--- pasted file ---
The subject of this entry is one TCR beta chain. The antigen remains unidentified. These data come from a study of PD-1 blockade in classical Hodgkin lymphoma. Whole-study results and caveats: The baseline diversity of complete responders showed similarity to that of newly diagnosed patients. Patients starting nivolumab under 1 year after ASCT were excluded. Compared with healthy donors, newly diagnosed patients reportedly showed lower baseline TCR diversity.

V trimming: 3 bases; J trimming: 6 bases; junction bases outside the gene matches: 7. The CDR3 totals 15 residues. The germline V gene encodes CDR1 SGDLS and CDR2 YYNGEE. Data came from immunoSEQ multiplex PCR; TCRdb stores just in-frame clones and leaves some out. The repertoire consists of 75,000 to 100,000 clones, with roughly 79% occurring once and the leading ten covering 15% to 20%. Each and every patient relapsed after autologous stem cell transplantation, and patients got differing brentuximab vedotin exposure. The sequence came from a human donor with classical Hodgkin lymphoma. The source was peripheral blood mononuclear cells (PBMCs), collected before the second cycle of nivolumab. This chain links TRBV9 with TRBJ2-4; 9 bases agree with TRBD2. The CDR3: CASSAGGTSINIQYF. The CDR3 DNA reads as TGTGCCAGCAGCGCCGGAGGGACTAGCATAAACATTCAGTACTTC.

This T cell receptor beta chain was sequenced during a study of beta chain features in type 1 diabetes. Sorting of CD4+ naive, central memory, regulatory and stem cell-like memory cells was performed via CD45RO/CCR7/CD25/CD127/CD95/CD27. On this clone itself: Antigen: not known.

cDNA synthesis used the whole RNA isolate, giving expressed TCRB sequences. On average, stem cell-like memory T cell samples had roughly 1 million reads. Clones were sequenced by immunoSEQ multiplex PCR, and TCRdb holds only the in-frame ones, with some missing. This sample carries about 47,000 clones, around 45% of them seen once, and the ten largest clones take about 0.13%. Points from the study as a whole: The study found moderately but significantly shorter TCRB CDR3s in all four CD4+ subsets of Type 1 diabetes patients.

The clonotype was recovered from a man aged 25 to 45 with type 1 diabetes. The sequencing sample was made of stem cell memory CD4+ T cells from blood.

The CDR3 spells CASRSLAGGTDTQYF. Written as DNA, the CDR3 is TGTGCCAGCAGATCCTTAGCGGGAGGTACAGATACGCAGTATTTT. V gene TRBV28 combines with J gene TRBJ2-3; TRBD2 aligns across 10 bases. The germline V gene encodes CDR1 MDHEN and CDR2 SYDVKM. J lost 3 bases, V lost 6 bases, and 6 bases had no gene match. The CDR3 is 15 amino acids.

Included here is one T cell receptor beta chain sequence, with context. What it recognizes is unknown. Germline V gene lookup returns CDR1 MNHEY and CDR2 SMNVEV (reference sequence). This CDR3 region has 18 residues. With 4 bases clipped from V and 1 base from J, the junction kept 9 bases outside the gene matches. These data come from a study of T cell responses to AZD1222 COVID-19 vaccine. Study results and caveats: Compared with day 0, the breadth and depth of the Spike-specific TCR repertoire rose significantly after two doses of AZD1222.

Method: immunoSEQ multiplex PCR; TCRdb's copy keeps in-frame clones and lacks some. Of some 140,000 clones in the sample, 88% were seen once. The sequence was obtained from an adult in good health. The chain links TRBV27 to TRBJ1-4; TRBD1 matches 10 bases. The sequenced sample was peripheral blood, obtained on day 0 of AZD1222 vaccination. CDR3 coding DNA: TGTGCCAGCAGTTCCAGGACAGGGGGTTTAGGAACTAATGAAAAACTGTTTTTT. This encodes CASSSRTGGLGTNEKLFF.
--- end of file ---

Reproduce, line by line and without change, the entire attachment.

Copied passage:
The subject of this entry is one TCR beta chain. The antigen remains unidentified. These data come from a study of PD-1 blockade in classical Hodgkin lymphoma. Whole-study results and caveats: The baseline diversity of complete responders showed similarity to that of newly diagnosed patients. Patients starting nivolumab under 1 year after ASCT were excluded. Compared with healthy donors, newly diagnosed patients reportedly showed lower baseline TCR diversity.

V trimming: 3 bases; J trimming: 6 bases; junction bases outside the gene matches: 7. The CDR3 totals 15 residues. The germline V gene encodes CDR1 SGDLS and CDR2 YYNGEE. Data came from immunoSEQ multiplex PCR; TCRdb stores just in-frame clones and leaves some out. The repertoire consists of 75,000 to 100,000 clones, with roughly 79% occurring once and the leading ten covering 15% to 20%. Each and every patient relapsed after autologous stem cell transplantation, and patients got differing brentuximab vedotin exposure. The sequence came from a human donor with classical Hodgkin lymphoma. The source was peripheral blood mononuclear cells (PBMCs), collected before the second cycle of nivolumab. This chain links TRBV9 with TRBJ2-4; 9 bases agree with TRBD2. The CDR3: CASSAGGTSINIQYF. The CDR3 DNA reads as TGTGCCAGCAGCGCCGGAGGGACTAGCATAAACATTCAGTACTTC.

This T cell receptor beta chain was sequenced during a study of beta chain features in type 1 diabetes. Sorting of CD4+ naive, central memory, regulatory and stem cell-like memory cells was performed via CD45RO/CCR7/CD25/CD127/CD95/CD27. On this clone itself: Antigen: not known.

cDNA synthesis used the whole RNA isolate, giving expressed TCRB sequences. On average, stem cell-like memory T cell samples had roughly 1 million reads. Clones were sequenced by immunoSEQ multiplex PCR, and TCRdb holds only the in-frame ones, with some missing. This sample carries about 47,000 clones, around 45% of them seen once, and the ten largest clones take about 0.13%. Points from the study as a whole: The study found moderately but significantly shorter TCRB CDR3s in all four CD4+ subsets of Type 1 diabetes patients.

The clonotype was recovered from a man aged 25 to 45 with type 1 diabetes. The sequencing sample was made of stem cell memory CD4+ T cells from blood.

The CDR3 spells CASRSLAGGTDTQYF. Written as DNA, the CDR3 is TGTGCCAGCAGATCCTTAGCGGGAGGTACAGATACGCAGTATTTT. V gene TRBV28 combines with J gene TRBJ2-3; TRBD2 aligns across 10 bases. The germline V gene encodes CDR1 MDHEN and CDR2 SYDVKM. J lost 3 bases, V lost 6 bases, and 6 bases had no gene match. The CDR3 is 15 amino acids.

Included here is one T cell receptor beta chain sequence, with context. What it recognizes is unknown. Germline V gene lookup returns CDR1 MNHEY and CDR2 SMNVEV (reference sequence). This CDR3 region has 18 residues. With 4 bases clipped from V and 1 base from J, the junction kept 9 bases outside the gene matches. These data come from a study of T cell responses to AZD1222 COVID-19 vaccine. Study results and caveats: Compared with day 0, the breadth and depth of the Spike-specific TCR repertoire rose significantly after two doses of AZD1222.

Method: immunoSEQ multiplex PCR; TCRdb's copy keeps in-frame clones and lacks some. Of some 140,000 clones in the sample, 88% were seen once. The sequence was obtained from an adult in good health. The chain links TRBV27 to TRBJ1-4; TRBD1 matches 10 bases. The sequenced sample was peripheral blood, obtained on day 0 of AZD1222 vaccination. CDR3 coding DNA: TGTGCCAGCAGTTCCAGGACAGGGGGTTTAGGAACTAATGAAAAACTGTTTTTT. This encodes CASSSRTGGLGTNEKLFF.